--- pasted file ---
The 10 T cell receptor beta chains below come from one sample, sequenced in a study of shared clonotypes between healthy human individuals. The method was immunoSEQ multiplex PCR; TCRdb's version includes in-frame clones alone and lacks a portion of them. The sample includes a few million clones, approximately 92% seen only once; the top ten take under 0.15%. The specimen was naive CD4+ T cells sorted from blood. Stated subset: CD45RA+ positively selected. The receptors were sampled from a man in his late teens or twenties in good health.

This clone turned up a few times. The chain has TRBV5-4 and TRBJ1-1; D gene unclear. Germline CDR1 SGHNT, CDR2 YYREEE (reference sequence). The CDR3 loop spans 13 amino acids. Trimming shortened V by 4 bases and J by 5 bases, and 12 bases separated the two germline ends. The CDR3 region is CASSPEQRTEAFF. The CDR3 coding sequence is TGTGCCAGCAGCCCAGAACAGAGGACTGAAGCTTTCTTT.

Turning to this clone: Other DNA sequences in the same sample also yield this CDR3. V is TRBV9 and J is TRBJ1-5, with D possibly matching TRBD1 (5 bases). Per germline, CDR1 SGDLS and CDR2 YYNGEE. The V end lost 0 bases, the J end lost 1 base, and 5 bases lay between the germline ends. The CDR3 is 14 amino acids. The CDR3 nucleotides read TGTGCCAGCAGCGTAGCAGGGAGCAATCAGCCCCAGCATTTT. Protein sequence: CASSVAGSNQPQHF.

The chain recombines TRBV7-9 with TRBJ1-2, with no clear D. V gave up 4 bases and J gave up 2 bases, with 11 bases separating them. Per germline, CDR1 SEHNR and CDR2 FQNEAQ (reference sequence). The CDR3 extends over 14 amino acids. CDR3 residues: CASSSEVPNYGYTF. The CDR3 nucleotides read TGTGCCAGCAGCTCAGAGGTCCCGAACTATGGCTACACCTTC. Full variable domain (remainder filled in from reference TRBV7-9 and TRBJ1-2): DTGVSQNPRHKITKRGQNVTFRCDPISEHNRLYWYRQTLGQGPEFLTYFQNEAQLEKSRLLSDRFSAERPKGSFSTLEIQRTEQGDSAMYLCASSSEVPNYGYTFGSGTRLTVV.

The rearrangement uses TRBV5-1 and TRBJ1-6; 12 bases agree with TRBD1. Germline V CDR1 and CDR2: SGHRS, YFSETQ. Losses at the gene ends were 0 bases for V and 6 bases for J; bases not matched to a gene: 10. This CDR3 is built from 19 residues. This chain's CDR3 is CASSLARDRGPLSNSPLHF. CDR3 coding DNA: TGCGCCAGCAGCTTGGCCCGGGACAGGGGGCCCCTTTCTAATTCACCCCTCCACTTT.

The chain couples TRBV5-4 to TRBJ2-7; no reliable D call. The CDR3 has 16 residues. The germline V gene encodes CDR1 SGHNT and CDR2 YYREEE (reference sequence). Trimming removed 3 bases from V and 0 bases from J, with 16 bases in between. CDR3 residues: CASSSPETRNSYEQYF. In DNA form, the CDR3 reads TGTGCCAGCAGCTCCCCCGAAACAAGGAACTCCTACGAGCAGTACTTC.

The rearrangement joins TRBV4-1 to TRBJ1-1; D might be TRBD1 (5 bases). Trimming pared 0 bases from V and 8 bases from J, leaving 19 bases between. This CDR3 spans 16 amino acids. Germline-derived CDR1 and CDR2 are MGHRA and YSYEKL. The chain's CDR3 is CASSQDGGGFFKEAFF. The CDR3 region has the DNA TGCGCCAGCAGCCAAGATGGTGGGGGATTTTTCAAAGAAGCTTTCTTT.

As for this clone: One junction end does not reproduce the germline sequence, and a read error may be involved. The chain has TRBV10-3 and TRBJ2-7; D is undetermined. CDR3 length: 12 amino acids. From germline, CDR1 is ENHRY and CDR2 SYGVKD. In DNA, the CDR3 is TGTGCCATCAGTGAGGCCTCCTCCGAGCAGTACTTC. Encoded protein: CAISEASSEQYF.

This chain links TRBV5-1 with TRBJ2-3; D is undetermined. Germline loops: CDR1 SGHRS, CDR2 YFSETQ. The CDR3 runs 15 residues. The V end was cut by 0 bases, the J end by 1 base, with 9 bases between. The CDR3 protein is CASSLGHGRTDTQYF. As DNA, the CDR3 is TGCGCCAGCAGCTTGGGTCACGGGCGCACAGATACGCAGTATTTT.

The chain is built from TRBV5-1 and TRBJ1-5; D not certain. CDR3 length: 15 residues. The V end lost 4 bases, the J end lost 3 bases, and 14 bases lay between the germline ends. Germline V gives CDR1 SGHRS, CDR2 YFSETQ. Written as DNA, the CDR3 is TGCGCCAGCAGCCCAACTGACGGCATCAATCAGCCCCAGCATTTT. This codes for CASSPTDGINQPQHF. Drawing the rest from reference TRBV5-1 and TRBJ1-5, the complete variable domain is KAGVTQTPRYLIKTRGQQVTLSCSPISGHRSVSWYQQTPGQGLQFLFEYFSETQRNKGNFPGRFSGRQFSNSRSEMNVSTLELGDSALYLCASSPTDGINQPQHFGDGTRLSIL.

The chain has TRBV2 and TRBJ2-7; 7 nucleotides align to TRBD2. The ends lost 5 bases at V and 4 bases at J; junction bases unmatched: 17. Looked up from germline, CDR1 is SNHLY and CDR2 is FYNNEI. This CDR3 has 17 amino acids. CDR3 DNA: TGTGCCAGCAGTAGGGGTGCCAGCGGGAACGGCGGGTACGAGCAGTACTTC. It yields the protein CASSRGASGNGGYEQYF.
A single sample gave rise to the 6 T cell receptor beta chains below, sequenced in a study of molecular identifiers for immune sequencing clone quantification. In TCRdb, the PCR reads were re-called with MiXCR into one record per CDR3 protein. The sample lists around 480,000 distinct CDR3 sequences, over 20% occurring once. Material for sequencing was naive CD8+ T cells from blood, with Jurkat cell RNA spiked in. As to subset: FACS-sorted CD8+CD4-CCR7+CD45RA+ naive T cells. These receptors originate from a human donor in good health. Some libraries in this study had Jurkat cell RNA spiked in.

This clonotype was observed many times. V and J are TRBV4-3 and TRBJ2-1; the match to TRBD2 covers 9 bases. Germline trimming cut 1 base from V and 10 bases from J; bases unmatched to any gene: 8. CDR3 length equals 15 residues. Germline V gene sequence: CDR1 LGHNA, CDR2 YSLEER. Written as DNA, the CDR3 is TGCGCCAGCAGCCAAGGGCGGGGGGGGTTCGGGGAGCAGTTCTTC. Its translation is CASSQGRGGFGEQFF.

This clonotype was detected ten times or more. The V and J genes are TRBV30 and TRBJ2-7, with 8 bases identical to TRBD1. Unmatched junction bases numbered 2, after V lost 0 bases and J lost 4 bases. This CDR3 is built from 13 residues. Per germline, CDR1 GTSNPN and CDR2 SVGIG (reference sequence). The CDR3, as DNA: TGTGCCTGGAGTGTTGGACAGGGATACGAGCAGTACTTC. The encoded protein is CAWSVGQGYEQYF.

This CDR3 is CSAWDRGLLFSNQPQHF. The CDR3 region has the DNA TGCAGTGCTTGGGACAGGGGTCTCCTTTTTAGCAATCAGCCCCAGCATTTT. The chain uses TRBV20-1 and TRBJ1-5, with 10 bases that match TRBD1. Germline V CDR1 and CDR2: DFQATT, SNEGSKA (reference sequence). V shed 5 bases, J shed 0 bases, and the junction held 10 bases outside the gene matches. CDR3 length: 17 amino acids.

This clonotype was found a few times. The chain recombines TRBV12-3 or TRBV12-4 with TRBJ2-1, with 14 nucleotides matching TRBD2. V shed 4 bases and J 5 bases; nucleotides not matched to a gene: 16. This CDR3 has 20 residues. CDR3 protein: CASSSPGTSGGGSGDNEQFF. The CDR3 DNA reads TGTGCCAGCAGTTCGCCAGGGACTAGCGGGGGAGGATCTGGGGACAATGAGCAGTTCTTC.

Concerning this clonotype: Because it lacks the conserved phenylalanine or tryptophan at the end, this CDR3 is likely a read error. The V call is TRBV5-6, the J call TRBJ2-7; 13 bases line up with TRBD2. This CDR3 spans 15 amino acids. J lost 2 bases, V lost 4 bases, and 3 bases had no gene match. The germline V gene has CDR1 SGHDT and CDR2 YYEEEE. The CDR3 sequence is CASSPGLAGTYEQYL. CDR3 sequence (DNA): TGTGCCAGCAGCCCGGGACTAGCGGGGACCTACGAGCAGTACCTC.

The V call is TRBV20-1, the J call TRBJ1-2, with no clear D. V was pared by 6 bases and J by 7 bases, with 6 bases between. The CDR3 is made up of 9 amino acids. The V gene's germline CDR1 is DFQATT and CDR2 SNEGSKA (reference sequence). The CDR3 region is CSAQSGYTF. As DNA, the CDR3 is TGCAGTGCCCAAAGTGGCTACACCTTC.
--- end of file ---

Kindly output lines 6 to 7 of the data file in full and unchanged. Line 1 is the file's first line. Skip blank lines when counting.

The chain couples TRBV5-4 to TRBJ2-7; no reliable D call. The CDR3 has 16 residues. The germline V gene encodes CDR1 SGHNT and CDR2 YYREEE (reference sequence). Trimming removed 3 bases from V and 0 bases from J, with 16 bases in between. CDR3 residues: CASSSPETRNSYEQYF. In DNA form, the CDR3 reads TGTGCCAGCAGCTCCCCCGAAACAAGGAACTCCTACGAGCAGTACTTC.

The rearrangement joins TRBV4-1 to TRBJ1-1; D might be TRBD1 (5 bases). Trimming pared 0 bases from V and 8 bases from J, leaving 19 bases between. This CDR3 spans 16 amino acids. Germline-derived CDR1 and CDR2 are MGHRA and YSYEKL. The chain's CDR3 is CASSQDGGGFFKEAFF. The CDR3 region has the DNA TGCGCCAGCAGCCAAGATGGTGGGGGATTTTTCAAAGAAGCTTTCTTT.